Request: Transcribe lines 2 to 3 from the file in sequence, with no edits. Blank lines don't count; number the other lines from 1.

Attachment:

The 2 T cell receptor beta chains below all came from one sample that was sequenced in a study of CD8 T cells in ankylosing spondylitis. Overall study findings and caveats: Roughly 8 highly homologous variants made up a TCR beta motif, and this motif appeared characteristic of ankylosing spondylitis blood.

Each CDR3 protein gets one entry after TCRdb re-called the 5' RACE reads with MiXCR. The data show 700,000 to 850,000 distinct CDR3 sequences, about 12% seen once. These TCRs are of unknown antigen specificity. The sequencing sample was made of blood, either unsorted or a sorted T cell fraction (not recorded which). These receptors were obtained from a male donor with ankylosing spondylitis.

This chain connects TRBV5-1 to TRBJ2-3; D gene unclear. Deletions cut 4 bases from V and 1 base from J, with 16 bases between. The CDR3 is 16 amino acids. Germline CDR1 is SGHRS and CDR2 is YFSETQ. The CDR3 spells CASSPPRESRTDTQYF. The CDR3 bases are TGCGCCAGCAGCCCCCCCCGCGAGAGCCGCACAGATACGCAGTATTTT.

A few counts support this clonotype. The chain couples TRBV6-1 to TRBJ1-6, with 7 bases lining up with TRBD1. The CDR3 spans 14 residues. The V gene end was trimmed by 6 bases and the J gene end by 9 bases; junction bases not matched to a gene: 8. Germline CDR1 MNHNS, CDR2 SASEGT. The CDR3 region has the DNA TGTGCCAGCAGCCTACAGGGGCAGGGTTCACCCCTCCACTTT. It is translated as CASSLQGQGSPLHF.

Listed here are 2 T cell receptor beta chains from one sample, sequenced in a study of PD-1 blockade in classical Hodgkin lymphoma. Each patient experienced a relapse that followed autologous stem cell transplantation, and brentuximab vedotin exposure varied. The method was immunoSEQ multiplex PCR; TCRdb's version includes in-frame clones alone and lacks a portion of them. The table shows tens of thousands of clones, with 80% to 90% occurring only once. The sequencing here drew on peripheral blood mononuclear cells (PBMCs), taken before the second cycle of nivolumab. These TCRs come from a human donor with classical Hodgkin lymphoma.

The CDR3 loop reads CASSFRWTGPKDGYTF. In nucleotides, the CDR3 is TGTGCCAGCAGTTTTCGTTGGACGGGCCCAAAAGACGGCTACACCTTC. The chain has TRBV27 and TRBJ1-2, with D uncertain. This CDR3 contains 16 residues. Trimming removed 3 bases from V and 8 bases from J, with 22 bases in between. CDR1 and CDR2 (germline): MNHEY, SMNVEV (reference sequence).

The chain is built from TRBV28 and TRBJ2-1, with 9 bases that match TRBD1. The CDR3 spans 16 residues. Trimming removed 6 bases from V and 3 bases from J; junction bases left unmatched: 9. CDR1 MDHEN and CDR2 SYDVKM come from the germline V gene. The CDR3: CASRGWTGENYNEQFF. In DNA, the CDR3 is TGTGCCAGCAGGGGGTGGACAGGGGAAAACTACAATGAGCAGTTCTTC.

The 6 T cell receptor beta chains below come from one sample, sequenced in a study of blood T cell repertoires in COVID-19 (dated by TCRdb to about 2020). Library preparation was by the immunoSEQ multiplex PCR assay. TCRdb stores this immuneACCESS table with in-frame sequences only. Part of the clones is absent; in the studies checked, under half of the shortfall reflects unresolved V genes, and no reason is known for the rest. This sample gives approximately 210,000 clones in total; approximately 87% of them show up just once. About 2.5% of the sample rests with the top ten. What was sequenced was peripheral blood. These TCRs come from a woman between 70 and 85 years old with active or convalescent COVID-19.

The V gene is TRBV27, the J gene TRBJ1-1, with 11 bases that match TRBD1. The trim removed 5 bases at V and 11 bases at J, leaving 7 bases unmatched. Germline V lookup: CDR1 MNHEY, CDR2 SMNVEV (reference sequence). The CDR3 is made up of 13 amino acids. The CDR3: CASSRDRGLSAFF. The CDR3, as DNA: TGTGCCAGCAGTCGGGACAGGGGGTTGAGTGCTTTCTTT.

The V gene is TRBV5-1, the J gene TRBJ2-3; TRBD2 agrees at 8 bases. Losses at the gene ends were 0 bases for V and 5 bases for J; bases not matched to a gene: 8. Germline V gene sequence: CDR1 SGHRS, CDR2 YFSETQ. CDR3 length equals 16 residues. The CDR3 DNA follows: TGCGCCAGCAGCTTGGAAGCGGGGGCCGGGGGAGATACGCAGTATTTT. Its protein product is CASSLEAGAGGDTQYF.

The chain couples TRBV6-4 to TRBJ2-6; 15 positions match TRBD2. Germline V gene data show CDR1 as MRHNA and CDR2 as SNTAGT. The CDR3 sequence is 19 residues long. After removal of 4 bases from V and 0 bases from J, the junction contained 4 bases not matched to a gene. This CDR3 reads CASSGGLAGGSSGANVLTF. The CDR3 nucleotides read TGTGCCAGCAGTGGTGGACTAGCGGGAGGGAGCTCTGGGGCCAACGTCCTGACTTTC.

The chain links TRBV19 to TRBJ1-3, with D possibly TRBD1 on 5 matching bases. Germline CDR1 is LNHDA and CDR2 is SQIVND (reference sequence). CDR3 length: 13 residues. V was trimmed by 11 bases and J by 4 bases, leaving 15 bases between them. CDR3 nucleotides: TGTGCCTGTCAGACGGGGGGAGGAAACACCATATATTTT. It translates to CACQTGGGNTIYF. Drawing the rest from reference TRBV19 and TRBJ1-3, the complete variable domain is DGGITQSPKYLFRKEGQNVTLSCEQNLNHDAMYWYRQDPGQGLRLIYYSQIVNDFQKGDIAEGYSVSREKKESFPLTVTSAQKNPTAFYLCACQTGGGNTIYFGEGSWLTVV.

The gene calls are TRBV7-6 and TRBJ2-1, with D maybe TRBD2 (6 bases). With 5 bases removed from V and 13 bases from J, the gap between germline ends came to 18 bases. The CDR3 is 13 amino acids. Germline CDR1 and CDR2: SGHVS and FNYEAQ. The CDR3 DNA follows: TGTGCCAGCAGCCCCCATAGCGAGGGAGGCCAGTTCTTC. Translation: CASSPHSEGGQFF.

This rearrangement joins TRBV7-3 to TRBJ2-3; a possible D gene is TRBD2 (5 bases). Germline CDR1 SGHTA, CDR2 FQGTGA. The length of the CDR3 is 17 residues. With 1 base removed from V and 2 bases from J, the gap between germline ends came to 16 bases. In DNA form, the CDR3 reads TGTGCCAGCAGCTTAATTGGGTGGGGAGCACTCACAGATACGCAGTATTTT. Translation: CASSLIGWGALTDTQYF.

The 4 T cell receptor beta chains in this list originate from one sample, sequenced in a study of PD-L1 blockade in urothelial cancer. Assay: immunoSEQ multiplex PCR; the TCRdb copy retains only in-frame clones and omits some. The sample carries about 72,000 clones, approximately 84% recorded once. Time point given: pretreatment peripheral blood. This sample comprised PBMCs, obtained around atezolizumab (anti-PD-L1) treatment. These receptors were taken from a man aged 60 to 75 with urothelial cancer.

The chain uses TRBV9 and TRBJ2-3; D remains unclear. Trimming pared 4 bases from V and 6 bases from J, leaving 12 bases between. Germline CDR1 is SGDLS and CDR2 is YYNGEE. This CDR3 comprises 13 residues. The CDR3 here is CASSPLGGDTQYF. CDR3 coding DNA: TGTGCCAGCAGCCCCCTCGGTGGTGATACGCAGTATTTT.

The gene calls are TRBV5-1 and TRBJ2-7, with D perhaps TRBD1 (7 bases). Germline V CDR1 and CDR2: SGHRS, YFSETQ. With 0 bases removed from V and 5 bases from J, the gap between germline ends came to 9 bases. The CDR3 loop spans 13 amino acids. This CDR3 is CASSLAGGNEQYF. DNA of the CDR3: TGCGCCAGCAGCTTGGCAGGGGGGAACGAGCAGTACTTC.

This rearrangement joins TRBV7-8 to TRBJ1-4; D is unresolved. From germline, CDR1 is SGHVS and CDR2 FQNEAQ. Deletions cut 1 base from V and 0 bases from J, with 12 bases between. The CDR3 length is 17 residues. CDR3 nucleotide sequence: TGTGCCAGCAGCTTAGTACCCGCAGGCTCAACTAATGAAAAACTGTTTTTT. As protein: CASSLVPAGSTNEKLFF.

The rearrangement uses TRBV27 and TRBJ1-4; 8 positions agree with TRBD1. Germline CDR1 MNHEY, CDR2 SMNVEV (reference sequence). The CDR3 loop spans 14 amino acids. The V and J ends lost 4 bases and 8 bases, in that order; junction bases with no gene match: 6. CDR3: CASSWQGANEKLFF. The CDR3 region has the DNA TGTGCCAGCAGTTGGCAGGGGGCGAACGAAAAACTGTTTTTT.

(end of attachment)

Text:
Each CDR3 protein gets one entry after TCRdb re-called the 5' RACE reads with MiXCR. The data show 700,000 to 850,000 distinct CDR3 sequences, about 12% seen once. These TCRs are of unknown antigen specificity. The sequencing sample was made of blood, either unsorted or a sorted T cell fraction (not recorded which). These receptors were obtained from a male donor with ankylosing spondylitis.

This chain connects TRBV5-1 to TRBJ2-3; D gene unclear. Deletions cut 4 bases from V and 1 base from J, with 16 bases between. The CDR3 is 16 amino acids. Germline CDR1 is SGHRS and CDR2 is YFSETQ. The CDR3 spells CASSPPRESRTDTQYF. The CDR3 bases are TGCGCCAGCAGCCCCCCCCGCGAGAGCCGCACAGATACGCAGTATTTT.